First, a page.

Invited by The Metropolitan Museum of Art to create a site-specific installation for The Iris and B. Gerald Cantor Roof Garden, the twin brothers Mike and Doug Starn (born in New Jersey in 1961) will present their new work, Big Bambú: You Can’t, You Don’t, and You Won’t Stop, opening on April 27. The monumental bamboo structure, ultimately measuring 100 feet long, 50 feet wide, and 50 feet high, will take the form of a cresting wave that bridges realms of sculpture, architecture, and performance. Visitors will witness the continuing creation and evolving incarnations ofBig Bambú as it is constructed throughout the spring, summer, and fall by the artists and a team of rock climbers. Set against Central Park and its urban backdrop, Big Bambúwill suggest the complexity and energy of an ever-changing living organism. It will be the thirteenth-consecutive single-artist installation on the Roof Garden.

Doug + Mike Starn on the Roof: Big Bambú

Above: Installation in progress, March 2010. Photo by Doug and Mike Starn. © 2010 Mike and Doug Starn / Artists Rights Society (ARS), New York.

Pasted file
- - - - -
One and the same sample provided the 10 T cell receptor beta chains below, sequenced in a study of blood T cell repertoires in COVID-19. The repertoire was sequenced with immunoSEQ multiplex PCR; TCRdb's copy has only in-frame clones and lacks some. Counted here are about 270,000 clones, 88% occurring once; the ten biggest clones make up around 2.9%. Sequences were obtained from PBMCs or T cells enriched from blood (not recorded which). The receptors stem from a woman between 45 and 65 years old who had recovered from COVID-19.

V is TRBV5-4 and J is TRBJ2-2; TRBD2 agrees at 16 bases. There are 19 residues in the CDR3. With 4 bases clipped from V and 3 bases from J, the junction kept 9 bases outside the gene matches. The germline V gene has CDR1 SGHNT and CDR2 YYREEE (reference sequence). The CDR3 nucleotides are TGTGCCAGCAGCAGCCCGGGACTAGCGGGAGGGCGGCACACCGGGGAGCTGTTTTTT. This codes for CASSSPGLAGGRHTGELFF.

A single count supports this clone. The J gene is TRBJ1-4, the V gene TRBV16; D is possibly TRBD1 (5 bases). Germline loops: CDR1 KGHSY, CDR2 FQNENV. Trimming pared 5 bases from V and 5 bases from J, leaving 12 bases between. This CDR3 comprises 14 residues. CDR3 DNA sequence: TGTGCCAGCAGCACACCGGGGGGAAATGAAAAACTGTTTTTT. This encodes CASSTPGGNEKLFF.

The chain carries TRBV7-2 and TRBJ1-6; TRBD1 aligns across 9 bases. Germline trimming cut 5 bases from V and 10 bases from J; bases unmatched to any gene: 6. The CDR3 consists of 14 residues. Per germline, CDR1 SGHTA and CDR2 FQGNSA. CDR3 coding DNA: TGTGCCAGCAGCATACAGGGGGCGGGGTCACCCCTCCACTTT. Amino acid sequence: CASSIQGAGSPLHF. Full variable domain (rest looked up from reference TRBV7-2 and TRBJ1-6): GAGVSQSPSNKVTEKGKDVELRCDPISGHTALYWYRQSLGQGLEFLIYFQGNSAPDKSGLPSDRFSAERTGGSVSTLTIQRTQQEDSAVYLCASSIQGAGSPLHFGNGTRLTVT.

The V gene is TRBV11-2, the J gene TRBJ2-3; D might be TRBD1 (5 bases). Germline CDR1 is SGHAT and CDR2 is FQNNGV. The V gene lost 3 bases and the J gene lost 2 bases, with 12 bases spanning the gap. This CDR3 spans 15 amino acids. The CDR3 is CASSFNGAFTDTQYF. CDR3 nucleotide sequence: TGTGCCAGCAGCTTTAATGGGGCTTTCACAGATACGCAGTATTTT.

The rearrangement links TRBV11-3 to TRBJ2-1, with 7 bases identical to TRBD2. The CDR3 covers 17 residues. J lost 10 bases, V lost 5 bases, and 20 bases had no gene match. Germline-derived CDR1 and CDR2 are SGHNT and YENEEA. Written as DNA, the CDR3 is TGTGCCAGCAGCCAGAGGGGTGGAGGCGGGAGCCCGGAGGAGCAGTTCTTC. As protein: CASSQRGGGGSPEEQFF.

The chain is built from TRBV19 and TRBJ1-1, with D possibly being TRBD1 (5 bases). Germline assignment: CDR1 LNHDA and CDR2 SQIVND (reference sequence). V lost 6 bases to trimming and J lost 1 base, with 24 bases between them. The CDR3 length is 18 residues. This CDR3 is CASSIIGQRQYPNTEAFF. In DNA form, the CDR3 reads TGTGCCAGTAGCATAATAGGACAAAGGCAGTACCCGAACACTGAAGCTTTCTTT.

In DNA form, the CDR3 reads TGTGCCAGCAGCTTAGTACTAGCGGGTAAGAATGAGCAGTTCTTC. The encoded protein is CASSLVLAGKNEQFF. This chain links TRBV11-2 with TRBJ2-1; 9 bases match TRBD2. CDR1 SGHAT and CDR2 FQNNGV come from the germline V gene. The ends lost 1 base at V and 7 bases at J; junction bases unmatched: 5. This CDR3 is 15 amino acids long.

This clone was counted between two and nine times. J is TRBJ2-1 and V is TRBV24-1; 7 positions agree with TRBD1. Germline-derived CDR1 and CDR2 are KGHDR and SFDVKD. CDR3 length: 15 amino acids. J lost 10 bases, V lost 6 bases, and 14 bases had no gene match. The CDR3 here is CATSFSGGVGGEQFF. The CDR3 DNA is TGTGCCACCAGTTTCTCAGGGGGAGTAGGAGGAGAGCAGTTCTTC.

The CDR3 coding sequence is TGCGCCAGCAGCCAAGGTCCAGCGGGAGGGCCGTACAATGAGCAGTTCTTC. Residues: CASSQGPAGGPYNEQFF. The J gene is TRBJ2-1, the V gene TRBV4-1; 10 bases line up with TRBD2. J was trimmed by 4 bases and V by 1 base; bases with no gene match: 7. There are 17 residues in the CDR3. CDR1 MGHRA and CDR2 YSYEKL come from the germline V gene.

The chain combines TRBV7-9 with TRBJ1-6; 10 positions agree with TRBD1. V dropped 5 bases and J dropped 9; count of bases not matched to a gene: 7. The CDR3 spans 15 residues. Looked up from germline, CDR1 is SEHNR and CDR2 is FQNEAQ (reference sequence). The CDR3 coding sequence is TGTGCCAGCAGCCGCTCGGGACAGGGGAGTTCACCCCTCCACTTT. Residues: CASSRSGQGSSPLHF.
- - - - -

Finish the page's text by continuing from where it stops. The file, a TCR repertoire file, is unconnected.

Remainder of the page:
More about the Exhibition
Big Bambú is a growing and changing sculpture―a vast network of 5,000 interlocking 30- and 40-foot-long fresh-cut bamboo poles, lashed together with 50 miles of nylon rope. It will continue to be constructed throughout the duration of the exhibition. The first phase of the structure―measuring about 100 feet long, 50 feet wide, and 30 feet high―will be completed by opening day, April 27. Subsequently, the artists and rock climbers will build up the eastern portion of the sculpture to an elevation of 50 feet. By summer, the western portion of the sculpture will be about 40 feet high. An internal footpath artery system will grow along with the structure, facilitating its progress. The evolving state of the work will be documented by the artists in photographs and videos.

Visiting the Exhibition
Visitors will be able to experience Big Bambú from the Roof Garden level, open to everyone during regular Museum hours, weather permitting, and to walk among a forest of bamboo poles that serves as the base of the sculpture. Alternatively, visitors will be able to explore the artwork on brief tours led by Museum-trained guides. On the guided tours, held during regular Museum hours, weather permitting, small groups of visitors will be able to walk along the elevated interior network of pathways roughly 20 to 40 feet above the Roof Garden. Tickets will be required for the guided tours, and specific guidelines will apply to those interested in participating. Please read them for details and requirements.